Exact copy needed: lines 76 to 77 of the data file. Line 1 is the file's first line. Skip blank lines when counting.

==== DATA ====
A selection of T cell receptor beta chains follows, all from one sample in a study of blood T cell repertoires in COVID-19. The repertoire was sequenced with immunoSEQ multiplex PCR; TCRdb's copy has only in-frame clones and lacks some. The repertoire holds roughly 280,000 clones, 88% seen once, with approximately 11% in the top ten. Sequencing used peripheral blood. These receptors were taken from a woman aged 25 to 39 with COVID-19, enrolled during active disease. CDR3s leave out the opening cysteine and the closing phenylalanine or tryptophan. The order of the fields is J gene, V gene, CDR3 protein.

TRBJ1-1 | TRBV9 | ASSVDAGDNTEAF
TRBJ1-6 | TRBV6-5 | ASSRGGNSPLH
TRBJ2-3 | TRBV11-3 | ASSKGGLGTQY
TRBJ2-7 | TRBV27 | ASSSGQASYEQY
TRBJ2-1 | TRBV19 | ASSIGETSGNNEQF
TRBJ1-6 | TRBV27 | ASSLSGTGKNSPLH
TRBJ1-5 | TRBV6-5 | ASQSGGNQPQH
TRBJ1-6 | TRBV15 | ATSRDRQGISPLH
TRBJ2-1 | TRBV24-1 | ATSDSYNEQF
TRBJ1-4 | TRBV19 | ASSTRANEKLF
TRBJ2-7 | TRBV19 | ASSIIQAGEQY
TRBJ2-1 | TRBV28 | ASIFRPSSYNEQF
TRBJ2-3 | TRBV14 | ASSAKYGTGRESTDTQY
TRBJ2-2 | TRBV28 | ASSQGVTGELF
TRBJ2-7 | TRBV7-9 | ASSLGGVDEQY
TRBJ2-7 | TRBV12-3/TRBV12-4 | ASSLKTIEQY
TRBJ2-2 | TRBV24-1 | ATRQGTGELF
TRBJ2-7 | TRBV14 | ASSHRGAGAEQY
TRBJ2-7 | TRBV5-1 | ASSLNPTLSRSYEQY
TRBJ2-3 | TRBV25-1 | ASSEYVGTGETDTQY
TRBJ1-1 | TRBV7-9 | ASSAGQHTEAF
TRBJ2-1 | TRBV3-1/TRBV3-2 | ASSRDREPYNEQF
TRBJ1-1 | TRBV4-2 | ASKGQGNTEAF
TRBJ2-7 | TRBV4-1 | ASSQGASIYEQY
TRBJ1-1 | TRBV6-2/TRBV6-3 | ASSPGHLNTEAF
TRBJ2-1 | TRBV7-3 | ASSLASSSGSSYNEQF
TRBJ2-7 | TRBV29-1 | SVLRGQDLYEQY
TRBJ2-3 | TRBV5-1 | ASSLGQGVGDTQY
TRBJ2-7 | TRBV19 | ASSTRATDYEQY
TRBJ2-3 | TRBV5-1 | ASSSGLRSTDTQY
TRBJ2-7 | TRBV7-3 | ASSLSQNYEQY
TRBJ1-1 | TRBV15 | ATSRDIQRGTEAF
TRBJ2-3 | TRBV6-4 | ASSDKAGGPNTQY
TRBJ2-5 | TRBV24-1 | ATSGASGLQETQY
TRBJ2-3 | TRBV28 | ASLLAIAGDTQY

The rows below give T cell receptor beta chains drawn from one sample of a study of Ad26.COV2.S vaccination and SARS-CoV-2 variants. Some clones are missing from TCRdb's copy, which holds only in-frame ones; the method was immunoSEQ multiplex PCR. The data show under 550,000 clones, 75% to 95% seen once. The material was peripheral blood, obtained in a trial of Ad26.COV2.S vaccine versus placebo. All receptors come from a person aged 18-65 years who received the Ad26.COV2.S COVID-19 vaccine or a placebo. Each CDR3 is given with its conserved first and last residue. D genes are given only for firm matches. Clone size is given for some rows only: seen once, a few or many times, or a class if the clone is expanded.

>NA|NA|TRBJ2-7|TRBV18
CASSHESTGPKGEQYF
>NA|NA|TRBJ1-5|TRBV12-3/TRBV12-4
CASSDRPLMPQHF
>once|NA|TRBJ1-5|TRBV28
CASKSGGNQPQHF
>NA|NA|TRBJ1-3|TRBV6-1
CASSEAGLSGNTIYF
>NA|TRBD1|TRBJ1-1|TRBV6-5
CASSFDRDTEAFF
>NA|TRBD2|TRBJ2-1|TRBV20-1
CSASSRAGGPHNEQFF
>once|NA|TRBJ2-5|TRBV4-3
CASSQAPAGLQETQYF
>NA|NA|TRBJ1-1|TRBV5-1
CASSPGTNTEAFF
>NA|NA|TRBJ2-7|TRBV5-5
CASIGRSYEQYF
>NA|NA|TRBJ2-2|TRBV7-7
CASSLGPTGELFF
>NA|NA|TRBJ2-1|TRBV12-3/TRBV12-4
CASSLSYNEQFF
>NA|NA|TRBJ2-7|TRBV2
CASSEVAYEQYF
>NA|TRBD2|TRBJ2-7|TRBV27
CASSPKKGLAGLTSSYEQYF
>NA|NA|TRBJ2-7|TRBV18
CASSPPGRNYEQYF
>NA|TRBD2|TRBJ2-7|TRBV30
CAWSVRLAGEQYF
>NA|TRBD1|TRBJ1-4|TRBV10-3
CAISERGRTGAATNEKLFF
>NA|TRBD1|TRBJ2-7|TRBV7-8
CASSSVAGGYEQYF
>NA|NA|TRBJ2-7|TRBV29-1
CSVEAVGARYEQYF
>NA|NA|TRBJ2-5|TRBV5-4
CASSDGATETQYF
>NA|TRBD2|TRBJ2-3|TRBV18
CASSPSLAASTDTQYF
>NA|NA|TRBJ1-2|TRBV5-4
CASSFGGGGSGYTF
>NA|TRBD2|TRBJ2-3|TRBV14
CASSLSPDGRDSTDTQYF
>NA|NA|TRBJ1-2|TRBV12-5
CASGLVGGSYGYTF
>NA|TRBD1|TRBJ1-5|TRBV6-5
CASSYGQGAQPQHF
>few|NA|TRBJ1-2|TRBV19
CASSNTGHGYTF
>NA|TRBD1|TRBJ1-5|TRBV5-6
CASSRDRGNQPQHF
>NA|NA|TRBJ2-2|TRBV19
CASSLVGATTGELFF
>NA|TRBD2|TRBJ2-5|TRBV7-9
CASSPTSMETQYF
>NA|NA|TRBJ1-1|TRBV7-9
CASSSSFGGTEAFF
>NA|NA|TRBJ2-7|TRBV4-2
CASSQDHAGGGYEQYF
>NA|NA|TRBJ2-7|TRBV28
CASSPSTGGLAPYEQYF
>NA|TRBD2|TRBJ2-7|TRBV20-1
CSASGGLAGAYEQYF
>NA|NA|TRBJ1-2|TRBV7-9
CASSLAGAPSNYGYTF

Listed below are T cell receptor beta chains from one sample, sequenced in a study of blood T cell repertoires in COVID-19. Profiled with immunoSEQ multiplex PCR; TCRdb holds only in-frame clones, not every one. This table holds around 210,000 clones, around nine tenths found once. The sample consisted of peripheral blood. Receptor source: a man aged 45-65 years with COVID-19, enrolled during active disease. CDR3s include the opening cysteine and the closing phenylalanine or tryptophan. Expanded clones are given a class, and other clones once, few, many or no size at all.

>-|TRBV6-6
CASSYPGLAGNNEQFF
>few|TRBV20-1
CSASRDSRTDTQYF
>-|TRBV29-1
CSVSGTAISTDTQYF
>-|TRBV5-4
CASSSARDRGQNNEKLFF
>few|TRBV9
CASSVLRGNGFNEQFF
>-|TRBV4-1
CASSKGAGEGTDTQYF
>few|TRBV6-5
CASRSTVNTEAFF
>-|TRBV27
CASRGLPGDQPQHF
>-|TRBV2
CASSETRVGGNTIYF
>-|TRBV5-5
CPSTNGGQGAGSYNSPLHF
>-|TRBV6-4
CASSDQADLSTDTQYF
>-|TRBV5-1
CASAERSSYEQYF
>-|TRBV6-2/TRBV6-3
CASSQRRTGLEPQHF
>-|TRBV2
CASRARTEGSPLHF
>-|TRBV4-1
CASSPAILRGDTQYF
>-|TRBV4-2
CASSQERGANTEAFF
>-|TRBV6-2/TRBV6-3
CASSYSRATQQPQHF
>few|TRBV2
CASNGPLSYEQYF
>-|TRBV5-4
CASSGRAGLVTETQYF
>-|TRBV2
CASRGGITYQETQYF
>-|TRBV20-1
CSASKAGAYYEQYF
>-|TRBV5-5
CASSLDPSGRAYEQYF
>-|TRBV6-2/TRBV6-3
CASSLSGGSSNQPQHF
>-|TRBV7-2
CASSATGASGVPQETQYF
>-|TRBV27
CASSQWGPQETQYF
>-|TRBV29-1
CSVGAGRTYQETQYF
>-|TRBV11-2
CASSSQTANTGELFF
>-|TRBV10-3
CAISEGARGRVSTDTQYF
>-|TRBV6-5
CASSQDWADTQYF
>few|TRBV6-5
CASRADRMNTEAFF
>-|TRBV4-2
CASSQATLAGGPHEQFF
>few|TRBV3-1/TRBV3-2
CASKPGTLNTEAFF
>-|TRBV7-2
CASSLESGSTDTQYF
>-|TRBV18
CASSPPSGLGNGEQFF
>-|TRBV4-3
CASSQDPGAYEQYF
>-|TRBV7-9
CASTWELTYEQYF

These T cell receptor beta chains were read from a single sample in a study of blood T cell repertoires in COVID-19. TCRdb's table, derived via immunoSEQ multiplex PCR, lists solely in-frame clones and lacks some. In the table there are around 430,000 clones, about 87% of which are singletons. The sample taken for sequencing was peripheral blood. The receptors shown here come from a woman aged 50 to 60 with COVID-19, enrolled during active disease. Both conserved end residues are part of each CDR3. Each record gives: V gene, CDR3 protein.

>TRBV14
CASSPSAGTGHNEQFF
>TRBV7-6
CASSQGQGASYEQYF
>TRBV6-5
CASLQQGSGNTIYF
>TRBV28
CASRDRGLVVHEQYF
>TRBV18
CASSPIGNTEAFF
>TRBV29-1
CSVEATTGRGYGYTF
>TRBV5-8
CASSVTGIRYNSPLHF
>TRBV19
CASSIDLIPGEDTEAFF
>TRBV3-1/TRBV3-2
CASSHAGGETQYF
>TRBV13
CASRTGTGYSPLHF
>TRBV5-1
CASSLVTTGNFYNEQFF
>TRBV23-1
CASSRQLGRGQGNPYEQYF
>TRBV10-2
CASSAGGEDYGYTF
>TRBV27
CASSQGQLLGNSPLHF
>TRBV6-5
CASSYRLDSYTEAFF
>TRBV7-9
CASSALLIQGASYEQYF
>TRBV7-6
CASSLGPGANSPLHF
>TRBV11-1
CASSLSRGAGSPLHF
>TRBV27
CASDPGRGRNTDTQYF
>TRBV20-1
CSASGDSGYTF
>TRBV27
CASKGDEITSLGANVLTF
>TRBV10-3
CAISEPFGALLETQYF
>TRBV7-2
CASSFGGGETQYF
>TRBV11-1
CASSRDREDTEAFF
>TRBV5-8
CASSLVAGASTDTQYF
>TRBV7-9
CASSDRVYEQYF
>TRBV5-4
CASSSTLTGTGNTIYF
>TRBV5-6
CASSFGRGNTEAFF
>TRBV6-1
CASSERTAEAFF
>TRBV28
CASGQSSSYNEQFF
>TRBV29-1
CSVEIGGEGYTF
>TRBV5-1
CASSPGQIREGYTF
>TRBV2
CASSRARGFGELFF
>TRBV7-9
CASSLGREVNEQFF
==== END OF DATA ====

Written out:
>NA|TRBD2|TRBJ2-3|TRBV18
CASSPSLAASTDTQYF